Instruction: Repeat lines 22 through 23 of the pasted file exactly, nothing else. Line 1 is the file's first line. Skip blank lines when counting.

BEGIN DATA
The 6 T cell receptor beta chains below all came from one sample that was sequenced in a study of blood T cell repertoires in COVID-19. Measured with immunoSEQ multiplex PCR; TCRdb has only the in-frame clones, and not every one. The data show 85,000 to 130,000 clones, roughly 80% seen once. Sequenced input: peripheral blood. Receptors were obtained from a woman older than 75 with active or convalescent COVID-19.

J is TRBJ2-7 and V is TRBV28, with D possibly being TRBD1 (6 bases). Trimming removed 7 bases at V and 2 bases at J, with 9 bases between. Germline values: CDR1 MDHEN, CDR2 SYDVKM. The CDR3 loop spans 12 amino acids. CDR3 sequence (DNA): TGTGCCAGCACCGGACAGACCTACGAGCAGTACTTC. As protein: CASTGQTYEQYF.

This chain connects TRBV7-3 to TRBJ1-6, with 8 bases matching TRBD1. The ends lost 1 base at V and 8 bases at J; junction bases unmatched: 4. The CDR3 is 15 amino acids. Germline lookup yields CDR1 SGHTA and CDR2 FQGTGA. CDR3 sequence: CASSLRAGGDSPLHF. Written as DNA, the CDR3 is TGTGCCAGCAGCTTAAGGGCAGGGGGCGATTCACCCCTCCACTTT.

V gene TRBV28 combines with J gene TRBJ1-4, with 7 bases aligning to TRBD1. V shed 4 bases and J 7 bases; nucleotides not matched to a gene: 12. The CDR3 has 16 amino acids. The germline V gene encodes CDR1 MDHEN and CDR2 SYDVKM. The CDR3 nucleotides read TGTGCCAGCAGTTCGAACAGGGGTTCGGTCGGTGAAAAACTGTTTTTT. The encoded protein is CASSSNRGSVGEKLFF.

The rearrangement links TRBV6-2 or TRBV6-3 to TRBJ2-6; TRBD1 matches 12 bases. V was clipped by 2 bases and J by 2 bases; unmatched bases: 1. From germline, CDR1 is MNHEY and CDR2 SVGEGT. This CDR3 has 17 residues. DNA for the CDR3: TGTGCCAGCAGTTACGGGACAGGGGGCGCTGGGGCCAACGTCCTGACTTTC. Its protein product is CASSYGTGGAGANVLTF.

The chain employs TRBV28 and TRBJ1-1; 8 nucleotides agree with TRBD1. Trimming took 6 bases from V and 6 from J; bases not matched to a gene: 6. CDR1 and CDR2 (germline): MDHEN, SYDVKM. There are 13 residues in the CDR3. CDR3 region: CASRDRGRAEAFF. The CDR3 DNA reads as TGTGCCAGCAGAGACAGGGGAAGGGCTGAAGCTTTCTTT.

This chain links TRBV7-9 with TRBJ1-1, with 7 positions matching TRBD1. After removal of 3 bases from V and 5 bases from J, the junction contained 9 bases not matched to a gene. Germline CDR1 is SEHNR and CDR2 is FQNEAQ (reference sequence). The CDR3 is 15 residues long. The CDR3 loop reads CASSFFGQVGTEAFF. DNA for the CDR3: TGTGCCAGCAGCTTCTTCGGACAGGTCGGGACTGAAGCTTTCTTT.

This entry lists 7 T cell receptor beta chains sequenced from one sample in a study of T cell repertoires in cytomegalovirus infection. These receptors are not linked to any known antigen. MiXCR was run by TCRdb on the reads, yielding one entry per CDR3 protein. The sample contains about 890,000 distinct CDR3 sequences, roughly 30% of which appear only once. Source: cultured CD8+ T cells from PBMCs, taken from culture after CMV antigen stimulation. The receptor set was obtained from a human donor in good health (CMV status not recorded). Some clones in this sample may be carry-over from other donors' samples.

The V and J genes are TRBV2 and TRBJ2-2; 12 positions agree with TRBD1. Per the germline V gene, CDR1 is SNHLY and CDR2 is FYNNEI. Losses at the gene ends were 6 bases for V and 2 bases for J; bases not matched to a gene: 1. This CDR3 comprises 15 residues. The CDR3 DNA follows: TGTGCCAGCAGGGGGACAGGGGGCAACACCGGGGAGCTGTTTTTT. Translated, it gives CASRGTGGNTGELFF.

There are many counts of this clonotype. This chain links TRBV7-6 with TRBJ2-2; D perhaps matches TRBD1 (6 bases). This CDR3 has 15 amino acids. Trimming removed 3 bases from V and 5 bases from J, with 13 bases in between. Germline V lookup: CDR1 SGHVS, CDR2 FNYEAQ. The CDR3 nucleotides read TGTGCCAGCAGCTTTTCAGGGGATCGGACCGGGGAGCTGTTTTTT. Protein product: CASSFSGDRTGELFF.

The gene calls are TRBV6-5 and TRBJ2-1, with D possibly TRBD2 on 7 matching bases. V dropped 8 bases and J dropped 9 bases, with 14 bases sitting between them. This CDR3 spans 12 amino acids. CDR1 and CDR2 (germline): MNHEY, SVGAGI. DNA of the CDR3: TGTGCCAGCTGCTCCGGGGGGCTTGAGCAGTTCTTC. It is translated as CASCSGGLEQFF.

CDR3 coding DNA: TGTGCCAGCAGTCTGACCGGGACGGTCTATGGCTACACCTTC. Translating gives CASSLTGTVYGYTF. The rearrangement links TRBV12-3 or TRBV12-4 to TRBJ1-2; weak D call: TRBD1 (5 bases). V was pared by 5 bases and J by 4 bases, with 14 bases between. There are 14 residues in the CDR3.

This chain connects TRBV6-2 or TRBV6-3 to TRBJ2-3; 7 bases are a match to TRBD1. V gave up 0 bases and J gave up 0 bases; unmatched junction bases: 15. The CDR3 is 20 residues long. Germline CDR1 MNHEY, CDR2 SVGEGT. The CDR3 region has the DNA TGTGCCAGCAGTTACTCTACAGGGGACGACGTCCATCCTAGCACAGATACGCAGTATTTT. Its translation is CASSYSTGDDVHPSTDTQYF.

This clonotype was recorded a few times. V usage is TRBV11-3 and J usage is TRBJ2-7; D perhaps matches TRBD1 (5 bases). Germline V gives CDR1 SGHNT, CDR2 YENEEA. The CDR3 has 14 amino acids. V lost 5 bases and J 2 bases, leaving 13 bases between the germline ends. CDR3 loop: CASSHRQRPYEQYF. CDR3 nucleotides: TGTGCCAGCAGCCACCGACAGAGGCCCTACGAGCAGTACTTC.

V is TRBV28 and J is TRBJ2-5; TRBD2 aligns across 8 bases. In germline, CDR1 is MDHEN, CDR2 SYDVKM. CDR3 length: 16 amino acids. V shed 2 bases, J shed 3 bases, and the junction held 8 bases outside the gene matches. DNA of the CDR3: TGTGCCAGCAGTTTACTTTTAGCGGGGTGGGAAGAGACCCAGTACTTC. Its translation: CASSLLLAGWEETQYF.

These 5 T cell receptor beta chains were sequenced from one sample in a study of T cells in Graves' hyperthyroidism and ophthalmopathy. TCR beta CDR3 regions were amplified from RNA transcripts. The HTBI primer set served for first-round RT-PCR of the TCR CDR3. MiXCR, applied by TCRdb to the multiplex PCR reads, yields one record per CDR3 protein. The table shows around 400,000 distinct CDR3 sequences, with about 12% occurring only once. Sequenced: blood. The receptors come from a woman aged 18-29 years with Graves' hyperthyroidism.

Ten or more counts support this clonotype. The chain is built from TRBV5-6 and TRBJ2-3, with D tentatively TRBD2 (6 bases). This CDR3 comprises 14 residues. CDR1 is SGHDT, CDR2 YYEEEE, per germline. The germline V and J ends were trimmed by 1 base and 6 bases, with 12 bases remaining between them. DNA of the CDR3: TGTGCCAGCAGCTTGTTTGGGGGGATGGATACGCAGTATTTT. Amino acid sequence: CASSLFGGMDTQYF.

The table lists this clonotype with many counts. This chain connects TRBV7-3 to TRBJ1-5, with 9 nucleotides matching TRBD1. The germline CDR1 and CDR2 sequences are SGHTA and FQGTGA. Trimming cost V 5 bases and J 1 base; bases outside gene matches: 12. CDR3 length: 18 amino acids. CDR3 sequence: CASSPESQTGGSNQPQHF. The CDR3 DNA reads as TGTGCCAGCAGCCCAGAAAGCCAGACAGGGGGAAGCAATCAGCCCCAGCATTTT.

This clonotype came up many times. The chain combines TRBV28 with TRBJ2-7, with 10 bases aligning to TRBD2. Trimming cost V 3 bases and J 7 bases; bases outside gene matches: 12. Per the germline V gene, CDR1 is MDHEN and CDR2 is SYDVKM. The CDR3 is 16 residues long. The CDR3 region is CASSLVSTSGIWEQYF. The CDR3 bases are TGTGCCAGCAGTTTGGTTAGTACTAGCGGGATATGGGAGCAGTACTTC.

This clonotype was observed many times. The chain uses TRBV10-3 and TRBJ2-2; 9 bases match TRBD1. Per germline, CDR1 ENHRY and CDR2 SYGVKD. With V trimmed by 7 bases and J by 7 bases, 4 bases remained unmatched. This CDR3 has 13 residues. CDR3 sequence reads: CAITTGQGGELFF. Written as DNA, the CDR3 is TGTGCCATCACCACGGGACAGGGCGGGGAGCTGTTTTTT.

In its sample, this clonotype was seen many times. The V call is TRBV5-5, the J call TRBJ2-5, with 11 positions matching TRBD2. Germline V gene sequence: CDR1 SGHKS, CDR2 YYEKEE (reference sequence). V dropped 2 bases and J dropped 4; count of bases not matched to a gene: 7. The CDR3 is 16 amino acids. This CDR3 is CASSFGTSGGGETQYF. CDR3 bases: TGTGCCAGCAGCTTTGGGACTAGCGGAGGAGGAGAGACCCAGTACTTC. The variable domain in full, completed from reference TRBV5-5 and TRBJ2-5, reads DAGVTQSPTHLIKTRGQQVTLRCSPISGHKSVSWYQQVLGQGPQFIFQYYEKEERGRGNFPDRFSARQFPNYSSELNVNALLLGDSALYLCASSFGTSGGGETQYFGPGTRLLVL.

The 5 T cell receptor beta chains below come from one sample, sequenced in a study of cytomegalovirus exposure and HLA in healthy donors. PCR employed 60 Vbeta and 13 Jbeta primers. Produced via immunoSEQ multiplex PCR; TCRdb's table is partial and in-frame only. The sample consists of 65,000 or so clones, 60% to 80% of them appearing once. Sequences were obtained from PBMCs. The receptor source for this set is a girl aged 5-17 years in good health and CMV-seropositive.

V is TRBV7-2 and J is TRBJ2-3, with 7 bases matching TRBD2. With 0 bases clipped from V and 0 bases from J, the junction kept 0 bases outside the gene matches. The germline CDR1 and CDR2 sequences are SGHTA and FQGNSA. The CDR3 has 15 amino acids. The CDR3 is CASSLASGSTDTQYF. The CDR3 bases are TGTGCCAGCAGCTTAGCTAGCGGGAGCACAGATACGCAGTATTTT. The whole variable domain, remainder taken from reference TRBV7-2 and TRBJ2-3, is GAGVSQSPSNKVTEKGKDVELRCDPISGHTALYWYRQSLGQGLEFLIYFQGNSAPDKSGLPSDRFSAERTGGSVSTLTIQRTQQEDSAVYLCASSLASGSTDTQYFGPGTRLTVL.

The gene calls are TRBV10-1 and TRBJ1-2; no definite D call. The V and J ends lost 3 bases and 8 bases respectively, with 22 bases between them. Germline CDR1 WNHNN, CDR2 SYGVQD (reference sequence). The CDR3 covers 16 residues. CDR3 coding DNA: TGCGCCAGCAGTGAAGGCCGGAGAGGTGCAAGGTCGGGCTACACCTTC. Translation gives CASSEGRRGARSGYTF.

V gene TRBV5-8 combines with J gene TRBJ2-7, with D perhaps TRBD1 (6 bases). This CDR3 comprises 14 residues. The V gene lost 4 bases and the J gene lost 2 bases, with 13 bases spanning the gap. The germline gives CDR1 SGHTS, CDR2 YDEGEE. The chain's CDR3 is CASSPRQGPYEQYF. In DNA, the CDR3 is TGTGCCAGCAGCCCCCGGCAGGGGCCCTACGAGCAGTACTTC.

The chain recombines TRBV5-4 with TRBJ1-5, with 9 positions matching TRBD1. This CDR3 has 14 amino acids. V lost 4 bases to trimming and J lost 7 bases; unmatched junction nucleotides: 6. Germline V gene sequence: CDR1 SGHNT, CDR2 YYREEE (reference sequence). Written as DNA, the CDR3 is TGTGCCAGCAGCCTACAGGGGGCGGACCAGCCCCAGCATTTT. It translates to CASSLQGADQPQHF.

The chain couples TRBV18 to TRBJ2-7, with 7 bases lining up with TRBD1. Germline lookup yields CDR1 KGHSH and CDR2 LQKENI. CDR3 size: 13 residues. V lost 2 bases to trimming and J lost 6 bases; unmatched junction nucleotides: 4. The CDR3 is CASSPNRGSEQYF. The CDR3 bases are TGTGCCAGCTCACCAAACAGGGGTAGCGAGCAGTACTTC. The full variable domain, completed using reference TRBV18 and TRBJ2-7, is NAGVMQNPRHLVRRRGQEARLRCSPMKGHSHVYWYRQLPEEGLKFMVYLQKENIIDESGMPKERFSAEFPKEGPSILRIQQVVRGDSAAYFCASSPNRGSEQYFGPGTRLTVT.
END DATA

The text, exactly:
The 5 T cell receptor beta chains below come from one sample, sequenced in a study of cytomegalovirus exposure and HLA in healthy donors. PCR employed 60 Vbeta and 13 Jbeta primers. Produced via immunoSEQ multiplex PCR; TCRdb's table is partial and in-frame only. The sample consists of 65,000 or so clones, 60% to 80% of them appearing once. Sequences were obtained from PBMCs. The receptor source for this set is a girl aged 5-17 years in good health and CMV-seropositive.

V is TRBV7-2 and J is TRBJ2-3, with 7 bases matching TRBD2. With 0 bases clipped from V and 0 bases from J, the junction kept 0 bases outside the gene matches. The germline CDR1 and CDR2 sequences are SGHTA and FQGNSA. The CDR3 has 15 amino acids. The CDR3 is CASSLASGSTDTQYF. The CDR3 bases are TGTGCCAGCAGCTTAGCTAGCGGGAGCACAGATACGCAGTATTTT. The whole variable domain, remainder taken from reference TRBV7-2 and TRBJ2-3, is GAGVSQSPSNKVTEKGKDVELRCDPISGHTALYWYRQSLGQGLEFLIYFQGNSAPDKSGLPSDRFSAERTGGSVSTLTIQRTQQEDSAVYLCASSLASGSTDTQYFGPGTRLTVL.